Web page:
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Crossing borders: What you need to know about service export

By Andrea Danelak, Special to WEOC

It’s official: Your business has grown to the point where you’re ready to expand internationally.

As businesses seek new opportunities, export may be a viable expansion option. While product-based entrepreneurs eyeing a new cross-border market need to navigate everything from packaging requirements to customs procedures, those exporting services face their own considerations.

We spoke to two entrepreneurs on the other side of the border to gain insights into the nuances of export.

Dr. Sarah Skidmore is the chief executive officer of Skidmore Consulting / The Leadership Hospital, which provides leadership training, leader development and consulting services to businesses worldwide. Headquartered in Florida, it has served the Canadian market for most of its five years in business. She advises entrepreneurs to think through three steps before offering services in another country.

First, understand the pain points and challenges your prospects may be experiencing. “If you don’t start with that, it doesn’t matter what country you’re considering,” she says. “There has to be a need for it, and it doesn’t matter what type of service it is.” In The Leadership Hospital’s case, Canadian organizations have found value in their hybrid and remote work leadership development program.

Next, understand the value of the service(s) you offer and the impact of your solution. “Once those two pieces are clear, identify those avenues to be able to connect with the people who are having the pains and challenges and need the solutions that you offer,” says Skidmore, who participated in the WEOC 2022 panel webinar on Women’s Entrepreneurship and Supplier Diversity in the U.S.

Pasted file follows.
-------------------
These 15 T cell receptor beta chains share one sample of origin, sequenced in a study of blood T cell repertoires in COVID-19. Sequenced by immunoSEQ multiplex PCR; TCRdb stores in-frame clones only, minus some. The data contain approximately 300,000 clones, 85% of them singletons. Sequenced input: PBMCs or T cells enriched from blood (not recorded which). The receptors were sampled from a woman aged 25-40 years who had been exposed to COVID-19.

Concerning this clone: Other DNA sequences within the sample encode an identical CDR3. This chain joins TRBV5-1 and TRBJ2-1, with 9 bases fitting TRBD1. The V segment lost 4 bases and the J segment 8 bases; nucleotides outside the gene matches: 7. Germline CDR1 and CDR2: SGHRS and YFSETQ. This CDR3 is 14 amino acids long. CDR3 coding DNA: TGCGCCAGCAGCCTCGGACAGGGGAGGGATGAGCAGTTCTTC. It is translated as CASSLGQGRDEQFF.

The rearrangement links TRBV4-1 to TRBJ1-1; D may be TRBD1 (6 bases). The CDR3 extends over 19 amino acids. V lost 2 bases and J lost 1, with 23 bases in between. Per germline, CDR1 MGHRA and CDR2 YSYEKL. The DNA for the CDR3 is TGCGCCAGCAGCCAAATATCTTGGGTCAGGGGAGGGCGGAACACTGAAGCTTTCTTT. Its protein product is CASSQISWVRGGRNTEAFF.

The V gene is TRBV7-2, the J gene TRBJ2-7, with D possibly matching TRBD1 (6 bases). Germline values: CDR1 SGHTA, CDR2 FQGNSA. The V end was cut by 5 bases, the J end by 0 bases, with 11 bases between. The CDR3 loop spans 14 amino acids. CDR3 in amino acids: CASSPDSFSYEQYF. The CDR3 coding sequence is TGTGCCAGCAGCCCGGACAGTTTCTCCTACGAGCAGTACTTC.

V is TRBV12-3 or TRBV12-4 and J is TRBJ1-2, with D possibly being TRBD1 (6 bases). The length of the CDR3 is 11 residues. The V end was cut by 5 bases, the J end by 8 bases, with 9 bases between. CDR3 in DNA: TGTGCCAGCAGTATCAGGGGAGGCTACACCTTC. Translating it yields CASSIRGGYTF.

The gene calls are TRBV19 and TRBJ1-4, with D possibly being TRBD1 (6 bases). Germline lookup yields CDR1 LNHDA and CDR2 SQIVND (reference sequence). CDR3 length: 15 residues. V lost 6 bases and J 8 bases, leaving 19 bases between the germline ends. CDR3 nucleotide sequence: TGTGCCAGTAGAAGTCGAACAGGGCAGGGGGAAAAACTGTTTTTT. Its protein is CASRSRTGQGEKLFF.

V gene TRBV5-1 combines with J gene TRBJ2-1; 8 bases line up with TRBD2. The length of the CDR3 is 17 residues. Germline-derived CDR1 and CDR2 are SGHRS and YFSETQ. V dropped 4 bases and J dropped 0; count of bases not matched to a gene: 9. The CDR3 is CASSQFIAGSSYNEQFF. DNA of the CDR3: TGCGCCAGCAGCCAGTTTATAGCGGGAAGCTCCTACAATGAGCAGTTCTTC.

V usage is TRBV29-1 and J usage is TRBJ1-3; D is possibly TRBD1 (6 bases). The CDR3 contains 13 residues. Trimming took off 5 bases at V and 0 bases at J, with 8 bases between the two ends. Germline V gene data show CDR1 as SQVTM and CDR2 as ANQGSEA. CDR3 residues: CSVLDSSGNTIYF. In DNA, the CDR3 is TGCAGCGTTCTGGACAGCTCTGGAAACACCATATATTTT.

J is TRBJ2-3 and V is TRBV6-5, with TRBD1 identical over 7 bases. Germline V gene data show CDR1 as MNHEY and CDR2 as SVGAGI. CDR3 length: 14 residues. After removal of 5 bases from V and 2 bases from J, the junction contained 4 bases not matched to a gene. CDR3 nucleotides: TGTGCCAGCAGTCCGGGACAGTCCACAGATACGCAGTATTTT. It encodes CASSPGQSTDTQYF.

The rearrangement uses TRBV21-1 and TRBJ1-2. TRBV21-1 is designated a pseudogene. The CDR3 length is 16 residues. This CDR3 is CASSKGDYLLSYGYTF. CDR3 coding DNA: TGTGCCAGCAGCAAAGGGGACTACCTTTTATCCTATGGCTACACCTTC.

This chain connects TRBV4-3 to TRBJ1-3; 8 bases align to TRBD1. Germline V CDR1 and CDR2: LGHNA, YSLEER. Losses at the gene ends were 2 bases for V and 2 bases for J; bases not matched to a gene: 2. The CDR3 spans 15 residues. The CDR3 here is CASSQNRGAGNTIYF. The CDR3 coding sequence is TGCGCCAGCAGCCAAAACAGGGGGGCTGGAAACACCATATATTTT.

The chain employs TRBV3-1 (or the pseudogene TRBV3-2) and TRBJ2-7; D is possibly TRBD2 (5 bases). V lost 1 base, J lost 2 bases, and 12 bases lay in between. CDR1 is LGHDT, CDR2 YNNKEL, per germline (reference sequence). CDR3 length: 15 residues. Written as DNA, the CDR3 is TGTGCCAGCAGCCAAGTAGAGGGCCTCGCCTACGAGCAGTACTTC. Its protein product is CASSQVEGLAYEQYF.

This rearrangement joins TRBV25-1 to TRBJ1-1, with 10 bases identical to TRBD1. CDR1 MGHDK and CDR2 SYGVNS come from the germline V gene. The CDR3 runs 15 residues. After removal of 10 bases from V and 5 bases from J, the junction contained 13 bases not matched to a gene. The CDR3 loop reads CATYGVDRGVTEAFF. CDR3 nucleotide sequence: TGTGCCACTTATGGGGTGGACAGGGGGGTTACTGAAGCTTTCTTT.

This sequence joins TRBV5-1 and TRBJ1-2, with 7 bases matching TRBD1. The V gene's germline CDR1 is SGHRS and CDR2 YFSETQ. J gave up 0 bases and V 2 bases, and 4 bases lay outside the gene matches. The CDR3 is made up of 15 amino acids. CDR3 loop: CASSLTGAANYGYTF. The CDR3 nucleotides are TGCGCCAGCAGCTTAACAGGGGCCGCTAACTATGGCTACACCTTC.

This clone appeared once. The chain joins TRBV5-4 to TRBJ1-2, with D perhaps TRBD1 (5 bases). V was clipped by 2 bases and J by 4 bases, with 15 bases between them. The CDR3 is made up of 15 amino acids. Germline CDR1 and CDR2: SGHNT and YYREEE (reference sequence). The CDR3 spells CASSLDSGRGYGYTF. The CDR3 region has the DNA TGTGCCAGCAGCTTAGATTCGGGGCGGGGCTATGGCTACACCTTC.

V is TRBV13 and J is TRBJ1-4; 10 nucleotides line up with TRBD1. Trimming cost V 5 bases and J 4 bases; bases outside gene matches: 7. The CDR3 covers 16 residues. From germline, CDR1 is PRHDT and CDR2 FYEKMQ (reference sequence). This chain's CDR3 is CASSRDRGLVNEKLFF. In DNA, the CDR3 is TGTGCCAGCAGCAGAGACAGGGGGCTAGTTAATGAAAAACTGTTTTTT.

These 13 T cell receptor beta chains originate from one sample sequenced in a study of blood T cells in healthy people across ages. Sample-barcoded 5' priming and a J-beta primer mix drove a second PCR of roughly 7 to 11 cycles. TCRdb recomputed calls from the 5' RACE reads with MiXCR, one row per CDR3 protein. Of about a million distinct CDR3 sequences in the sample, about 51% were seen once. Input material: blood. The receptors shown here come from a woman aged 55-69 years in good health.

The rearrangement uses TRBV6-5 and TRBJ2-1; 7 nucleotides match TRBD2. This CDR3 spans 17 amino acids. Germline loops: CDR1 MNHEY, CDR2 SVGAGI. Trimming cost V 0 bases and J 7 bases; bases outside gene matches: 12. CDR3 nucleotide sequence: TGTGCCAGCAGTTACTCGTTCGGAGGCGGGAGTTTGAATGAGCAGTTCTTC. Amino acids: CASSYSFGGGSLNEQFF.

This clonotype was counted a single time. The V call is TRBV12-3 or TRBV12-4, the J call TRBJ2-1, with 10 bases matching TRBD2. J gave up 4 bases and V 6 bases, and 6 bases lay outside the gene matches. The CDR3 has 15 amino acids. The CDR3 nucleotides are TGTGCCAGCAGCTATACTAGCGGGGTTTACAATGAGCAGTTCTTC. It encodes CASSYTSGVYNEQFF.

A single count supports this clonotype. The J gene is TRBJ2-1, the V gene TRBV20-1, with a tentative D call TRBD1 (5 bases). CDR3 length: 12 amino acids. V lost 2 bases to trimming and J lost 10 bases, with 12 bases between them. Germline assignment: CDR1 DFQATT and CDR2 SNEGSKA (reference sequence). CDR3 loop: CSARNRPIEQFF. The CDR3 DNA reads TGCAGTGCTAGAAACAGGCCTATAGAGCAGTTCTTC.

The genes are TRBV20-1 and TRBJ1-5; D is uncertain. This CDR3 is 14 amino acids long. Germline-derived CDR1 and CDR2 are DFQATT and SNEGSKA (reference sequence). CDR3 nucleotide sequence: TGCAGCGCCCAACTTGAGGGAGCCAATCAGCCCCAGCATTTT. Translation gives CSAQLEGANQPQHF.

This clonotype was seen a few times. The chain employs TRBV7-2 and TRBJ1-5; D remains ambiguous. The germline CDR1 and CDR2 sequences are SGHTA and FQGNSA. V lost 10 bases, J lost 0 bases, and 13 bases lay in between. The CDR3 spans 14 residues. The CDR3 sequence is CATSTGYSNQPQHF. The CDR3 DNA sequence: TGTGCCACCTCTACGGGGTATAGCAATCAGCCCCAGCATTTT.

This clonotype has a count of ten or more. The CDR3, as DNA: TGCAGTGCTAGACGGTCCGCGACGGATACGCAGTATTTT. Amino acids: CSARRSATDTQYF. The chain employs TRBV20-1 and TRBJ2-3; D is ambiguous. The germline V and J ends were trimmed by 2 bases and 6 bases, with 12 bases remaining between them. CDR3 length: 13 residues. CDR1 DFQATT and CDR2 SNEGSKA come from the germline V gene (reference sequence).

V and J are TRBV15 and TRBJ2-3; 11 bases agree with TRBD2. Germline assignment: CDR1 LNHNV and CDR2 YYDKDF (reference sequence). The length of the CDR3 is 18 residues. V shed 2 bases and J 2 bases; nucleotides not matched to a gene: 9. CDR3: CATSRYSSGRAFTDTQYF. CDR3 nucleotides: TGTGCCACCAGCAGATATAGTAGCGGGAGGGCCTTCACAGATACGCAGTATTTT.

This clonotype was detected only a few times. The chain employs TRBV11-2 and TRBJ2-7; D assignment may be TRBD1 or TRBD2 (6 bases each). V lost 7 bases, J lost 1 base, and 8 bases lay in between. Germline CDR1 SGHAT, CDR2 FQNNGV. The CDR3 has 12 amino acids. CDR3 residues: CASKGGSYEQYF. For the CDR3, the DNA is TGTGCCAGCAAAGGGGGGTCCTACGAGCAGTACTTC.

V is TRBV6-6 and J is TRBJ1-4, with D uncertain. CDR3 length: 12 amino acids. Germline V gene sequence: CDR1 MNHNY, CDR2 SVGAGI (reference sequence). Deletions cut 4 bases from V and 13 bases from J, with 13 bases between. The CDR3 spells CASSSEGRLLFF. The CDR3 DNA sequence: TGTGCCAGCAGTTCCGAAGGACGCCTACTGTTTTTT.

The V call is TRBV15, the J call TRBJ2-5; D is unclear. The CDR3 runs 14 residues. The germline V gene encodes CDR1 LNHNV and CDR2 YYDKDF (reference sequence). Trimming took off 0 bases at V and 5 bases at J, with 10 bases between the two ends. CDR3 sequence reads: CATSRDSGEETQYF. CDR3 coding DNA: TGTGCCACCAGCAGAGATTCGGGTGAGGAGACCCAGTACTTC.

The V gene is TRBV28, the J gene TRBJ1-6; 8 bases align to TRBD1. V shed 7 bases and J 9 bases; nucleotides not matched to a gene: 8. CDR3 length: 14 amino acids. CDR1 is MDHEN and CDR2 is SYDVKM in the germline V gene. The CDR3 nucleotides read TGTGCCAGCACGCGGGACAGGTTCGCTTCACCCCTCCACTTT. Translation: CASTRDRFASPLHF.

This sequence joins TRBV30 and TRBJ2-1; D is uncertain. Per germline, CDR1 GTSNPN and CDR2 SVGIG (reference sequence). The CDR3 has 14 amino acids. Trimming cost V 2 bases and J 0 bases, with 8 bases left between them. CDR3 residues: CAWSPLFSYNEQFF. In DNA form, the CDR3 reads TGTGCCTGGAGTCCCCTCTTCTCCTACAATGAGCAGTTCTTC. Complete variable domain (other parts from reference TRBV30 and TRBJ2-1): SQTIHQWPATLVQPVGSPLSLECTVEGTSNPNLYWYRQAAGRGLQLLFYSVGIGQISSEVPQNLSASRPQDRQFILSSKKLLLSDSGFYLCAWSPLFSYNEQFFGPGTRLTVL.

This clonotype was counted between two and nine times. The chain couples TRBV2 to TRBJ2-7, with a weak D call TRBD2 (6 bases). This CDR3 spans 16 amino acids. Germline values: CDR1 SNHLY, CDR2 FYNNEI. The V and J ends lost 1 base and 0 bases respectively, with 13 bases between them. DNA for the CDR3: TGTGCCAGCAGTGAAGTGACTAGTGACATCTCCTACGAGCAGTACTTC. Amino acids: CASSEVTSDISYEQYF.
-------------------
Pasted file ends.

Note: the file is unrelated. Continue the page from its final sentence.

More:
3 helpful steps to exporting your services

Diving deeper, we’ve outlined three helpful steps to smoothly export your services to a new country.

1.    Engage in reflection and research.

Skidmore recommends that businessowners understand their motivations for entering a new market. “You can have all the desire in the world [but if it’s not well thought-out], it’s likely not going to be effective.”

Developing a stakeholder analysis and conducting research can help you understand a new market. “Do you have alignment with that country—not only from your organization’s value perspective and what you’re trying to do, but also [on a personal level]?” says Skidmore.

“It’s also important to do your due diligence and look at the competition,” adds Kaila Piepkow, who offers branding consulting via her Michigan-based company Your Branding Buddy, after founding a successful design studio (now under new ownership).

2.    Connect with potential clients.

For Piepkow, building relationships through social media has been paramount in gaining international clients from Canada to Belgium to the Philippines.

“When I started Dox Design, I didn’t think we would get clients outside the U.S. But then we niched down [to the pet industry], which transcends all languages and countries—everyone loves dogs!” she says. “Social media is a great tool for connecting people; sometimes, you don’t realize you’re talking to someone in another country. Once I had one or two Canadian or international clients under my belt, it was easy to [expand from there] through word of mouth when people saw our work.”

On top of social media, in-person networking is critical. Through her new brand, Piepkow often books speaking engagements at conferences and exhibitions that, though based in the U.S., attract entrepreneurs and organizations from around the world with whom she can connect.

Skidmore and her team focus on networking at the macro level, partnering with associations and leveraging those platforms to connect with folks. “The other important piece is allowing time for the relationships to form,” she says.

3.    Master the fine details.

When exporting your services, it’s essential to consider logistical factors like working with different payment methods or taking cultural differences or language nuances into account.

“Be open with your clients,” says Piepkow. “If they know they’re hiring someone from [another country], they know some things [may not translate]. I always have a back-and-forth with each client to be aware of anything I should consider or stay away from.” By reflecting on your motivations, conducting audience and market research, understanding your value and potential impact, and connecting with potential clients, entrepreneurs can lay a solid foundation for growth on both sides